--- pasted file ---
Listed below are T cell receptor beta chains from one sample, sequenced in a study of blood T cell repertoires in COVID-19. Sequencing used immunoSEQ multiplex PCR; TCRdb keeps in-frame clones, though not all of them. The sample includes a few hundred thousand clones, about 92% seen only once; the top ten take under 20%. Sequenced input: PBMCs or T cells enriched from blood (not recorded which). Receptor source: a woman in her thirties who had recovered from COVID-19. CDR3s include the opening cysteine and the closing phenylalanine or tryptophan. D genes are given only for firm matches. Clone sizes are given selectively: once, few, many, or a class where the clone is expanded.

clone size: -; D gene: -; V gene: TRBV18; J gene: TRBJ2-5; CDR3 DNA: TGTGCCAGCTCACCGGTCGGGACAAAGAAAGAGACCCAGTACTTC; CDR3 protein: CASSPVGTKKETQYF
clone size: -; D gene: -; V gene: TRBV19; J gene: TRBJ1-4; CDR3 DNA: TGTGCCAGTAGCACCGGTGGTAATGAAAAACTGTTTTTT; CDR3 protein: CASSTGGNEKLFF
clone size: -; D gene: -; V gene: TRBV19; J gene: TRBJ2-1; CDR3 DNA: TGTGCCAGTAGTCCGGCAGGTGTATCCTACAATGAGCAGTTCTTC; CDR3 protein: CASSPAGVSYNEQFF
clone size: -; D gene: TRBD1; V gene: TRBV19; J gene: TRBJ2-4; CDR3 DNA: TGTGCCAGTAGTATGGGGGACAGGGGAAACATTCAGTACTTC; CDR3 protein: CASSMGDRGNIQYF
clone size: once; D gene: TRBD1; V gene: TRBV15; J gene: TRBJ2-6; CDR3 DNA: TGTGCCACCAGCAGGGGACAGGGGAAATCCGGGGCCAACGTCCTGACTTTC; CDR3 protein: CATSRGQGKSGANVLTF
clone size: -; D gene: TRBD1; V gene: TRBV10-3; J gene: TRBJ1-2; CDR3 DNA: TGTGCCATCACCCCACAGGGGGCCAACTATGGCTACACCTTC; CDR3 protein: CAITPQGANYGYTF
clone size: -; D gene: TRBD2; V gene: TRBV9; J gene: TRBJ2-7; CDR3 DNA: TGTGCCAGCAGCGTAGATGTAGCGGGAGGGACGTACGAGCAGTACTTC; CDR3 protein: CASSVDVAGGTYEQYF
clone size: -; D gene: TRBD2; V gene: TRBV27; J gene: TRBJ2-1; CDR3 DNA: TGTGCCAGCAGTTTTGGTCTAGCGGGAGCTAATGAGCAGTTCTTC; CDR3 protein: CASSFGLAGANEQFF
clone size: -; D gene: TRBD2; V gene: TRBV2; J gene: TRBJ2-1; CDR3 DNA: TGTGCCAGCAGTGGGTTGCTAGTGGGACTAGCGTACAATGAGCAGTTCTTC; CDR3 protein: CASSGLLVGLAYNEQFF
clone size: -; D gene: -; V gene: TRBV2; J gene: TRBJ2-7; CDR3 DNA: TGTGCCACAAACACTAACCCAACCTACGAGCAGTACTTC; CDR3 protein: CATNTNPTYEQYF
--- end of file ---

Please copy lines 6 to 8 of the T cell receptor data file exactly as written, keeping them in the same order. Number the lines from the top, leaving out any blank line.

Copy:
clone size: once; D gene: TRBD1; V gene: TRBV15; J gene: TRBJ2-6; CDR3 DNA: TGTGCCACCAGCAGGGGACAGGGGAAATCCGGGGCCAACGTCCTGACTTTC; CDR3 protein: CATSRGQGKSGANVLTF
clone size: -; D gene: TRBD1; V gene: TRBV10-3; J gene: TRBJ1-2; CDR3 DNA: TGTGCCATCACCCCACAGGGGGCCAACTATGGCTACACCTTC; CDR3 protein: CAITPQGANYGYTF
clone size: -; D gene: TRBD2; V gene: TRBV9; J gene: TRBJ2-7; CDR3 DNA: TGTGCCAGCAGCGTAGATGTAGCGGGAGGGACGTACGAGCAGTACTTC; CDR3 protein: CASSVDVAGGTYEQYF